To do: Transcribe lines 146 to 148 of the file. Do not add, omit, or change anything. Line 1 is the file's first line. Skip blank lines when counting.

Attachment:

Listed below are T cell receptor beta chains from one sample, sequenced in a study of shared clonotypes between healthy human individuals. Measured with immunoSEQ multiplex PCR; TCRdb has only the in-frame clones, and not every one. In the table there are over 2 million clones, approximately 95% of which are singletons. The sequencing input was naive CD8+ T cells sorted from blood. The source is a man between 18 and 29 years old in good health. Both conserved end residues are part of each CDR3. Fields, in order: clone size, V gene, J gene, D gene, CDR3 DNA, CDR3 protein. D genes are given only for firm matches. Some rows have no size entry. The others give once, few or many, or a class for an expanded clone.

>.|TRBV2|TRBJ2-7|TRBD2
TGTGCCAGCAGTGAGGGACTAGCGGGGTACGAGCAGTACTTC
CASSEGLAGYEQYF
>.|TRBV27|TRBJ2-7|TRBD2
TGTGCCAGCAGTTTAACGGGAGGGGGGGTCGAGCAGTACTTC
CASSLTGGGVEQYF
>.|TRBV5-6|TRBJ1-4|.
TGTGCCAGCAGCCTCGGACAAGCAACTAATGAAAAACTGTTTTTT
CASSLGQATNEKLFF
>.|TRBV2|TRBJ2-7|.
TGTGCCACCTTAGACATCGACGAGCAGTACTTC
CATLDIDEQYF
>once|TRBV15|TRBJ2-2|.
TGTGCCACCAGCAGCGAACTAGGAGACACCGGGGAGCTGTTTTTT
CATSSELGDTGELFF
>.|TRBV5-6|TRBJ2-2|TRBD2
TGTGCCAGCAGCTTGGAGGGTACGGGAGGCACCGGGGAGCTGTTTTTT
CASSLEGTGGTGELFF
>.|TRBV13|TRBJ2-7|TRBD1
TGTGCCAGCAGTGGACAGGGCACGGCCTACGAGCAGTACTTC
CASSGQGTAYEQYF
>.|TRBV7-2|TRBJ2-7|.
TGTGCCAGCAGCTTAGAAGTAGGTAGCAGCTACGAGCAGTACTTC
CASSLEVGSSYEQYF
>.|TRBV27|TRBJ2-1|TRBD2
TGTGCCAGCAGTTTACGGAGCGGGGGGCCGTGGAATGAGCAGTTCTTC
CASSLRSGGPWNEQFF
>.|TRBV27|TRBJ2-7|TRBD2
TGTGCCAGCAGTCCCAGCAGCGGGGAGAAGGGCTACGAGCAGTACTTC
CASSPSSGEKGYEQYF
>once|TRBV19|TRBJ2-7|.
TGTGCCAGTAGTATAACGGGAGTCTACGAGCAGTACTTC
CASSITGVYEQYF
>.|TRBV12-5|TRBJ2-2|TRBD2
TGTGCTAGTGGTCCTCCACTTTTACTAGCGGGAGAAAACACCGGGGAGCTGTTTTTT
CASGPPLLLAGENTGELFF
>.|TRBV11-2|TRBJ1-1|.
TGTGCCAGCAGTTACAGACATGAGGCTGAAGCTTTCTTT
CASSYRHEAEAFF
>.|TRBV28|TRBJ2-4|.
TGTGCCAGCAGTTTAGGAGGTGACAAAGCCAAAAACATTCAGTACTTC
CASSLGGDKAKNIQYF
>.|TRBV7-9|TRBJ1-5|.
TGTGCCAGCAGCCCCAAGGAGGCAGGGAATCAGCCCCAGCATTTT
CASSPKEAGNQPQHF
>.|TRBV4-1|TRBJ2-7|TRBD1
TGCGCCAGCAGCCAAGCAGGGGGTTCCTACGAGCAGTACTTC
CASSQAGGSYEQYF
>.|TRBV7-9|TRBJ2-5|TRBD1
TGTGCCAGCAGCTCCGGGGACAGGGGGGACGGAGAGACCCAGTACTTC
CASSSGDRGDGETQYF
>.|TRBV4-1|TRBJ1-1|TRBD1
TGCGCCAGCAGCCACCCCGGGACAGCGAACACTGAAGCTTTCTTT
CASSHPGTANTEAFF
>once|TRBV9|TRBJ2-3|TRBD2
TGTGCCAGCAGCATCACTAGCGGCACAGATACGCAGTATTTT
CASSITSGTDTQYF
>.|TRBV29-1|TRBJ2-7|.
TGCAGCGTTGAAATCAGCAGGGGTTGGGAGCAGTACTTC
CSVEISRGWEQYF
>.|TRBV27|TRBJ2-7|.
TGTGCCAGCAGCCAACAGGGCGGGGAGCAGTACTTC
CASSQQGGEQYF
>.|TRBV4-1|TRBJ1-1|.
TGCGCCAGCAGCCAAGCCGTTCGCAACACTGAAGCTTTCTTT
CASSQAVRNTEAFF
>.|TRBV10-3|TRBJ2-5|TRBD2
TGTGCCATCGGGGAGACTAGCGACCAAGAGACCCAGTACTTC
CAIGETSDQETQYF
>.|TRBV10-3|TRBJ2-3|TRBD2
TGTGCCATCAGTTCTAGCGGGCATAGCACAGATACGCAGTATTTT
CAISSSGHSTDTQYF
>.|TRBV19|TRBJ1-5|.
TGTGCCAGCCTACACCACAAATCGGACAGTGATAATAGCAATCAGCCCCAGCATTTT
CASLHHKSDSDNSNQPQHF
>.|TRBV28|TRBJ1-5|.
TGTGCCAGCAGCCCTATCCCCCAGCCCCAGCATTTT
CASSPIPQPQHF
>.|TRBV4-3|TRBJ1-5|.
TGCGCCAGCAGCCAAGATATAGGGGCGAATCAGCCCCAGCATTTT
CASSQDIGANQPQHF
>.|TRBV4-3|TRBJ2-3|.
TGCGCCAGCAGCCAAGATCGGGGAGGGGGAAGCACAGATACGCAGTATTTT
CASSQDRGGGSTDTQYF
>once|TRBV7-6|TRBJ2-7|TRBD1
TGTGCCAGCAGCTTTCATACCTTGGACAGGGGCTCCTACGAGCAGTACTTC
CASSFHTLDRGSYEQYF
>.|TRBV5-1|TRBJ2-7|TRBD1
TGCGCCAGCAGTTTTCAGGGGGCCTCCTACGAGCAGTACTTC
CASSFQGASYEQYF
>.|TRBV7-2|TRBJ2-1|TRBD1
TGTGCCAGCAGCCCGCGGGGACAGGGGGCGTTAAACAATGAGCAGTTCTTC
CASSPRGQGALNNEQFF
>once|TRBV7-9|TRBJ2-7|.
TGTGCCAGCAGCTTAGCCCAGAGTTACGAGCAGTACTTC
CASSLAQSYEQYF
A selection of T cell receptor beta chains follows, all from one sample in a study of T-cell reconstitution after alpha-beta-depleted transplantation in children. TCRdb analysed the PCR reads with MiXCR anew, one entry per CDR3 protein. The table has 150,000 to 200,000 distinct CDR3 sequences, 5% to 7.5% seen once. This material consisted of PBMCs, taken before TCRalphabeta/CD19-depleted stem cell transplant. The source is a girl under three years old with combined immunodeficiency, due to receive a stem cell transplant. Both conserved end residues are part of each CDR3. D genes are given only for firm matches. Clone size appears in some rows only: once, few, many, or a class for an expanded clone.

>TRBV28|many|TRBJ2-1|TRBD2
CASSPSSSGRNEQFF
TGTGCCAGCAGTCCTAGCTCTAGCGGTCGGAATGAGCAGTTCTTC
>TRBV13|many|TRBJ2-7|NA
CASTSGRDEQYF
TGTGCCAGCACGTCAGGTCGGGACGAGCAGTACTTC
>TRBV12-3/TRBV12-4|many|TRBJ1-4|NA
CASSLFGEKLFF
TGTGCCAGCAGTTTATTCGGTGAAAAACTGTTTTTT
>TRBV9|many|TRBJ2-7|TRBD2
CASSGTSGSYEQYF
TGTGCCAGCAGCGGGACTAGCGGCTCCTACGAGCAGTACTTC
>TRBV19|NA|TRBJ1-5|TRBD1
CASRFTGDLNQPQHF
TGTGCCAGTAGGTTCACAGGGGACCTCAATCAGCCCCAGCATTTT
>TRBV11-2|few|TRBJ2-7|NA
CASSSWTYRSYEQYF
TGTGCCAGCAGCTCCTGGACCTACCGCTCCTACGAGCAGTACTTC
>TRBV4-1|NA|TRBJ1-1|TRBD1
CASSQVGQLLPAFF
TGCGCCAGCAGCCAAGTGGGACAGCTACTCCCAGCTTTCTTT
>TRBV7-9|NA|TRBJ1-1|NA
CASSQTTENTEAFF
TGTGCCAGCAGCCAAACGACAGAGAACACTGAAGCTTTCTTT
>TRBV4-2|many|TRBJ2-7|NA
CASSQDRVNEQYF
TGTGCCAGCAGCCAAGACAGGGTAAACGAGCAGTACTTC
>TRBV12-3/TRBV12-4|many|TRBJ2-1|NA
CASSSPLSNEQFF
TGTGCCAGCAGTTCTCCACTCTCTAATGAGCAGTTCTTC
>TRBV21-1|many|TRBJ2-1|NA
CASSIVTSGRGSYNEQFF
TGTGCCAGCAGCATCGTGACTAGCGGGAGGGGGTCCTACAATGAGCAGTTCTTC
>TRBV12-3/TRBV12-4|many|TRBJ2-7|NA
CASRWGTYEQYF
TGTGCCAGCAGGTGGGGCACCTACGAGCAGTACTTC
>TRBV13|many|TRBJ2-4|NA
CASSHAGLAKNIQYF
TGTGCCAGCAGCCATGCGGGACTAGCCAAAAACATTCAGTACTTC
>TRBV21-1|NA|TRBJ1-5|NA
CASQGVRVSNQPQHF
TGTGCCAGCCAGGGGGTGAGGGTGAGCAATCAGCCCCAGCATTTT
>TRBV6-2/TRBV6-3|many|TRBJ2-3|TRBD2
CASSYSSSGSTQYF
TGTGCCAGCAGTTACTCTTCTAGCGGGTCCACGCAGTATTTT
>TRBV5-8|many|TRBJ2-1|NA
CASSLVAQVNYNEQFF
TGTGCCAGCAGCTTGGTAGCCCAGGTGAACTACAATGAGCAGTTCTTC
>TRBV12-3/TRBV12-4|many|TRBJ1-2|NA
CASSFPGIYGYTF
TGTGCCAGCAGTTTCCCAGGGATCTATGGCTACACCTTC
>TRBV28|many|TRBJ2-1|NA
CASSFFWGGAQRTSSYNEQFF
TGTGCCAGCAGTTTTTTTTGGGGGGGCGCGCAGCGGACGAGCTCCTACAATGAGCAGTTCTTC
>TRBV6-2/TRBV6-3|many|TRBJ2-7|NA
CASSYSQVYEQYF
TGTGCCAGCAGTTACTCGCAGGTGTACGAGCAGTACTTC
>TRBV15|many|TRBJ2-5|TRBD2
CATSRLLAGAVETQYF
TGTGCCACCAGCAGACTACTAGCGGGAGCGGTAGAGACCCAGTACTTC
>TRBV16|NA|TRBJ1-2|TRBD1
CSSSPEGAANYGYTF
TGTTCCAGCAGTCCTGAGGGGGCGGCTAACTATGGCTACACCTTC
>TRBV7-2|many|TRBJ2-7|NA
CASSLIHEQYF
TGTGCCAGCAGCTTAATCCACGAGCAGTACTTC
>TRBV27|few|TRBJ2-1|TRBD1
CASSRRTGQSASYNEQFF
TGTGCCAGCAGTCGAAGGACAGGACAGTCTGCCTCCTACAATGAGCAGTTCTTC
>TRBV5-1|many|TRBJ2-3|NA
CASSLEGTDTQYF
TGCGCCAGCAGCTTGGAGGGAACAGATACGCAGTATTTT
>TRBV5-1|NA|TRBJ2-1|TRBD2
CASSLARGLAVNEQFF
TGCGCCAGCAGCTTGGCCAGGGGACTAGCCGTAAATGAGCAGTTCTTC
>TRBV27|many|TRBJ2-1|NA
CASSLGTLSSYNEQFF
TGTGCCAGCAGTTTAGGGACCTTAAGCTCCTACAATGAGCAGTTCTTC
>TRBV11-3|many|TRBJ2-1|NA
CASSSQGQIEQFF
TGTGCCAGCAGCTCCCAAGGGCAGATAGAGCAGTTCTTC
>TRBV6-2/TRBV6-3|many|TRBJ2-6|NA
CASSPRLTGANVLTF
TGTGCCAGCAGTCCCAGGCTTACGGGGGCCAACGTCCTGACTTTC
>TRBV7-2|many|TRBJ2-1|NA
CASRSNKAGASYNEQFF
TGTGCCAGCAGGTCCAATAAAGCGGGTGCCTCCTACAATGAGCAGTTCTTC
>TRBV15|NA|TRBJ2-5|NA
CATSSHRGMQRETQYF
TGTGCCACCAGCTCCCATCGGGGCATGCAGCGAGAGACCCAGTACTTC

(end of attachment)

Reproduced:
TGTGCCAGCAGCTTGGTAGCCCAGGTGAACTACAATGAGCAGTTCTTC
>TRBV12-3/TRBV12-4|many|TRBJ1-2|NA
CASSFPGIYGYTF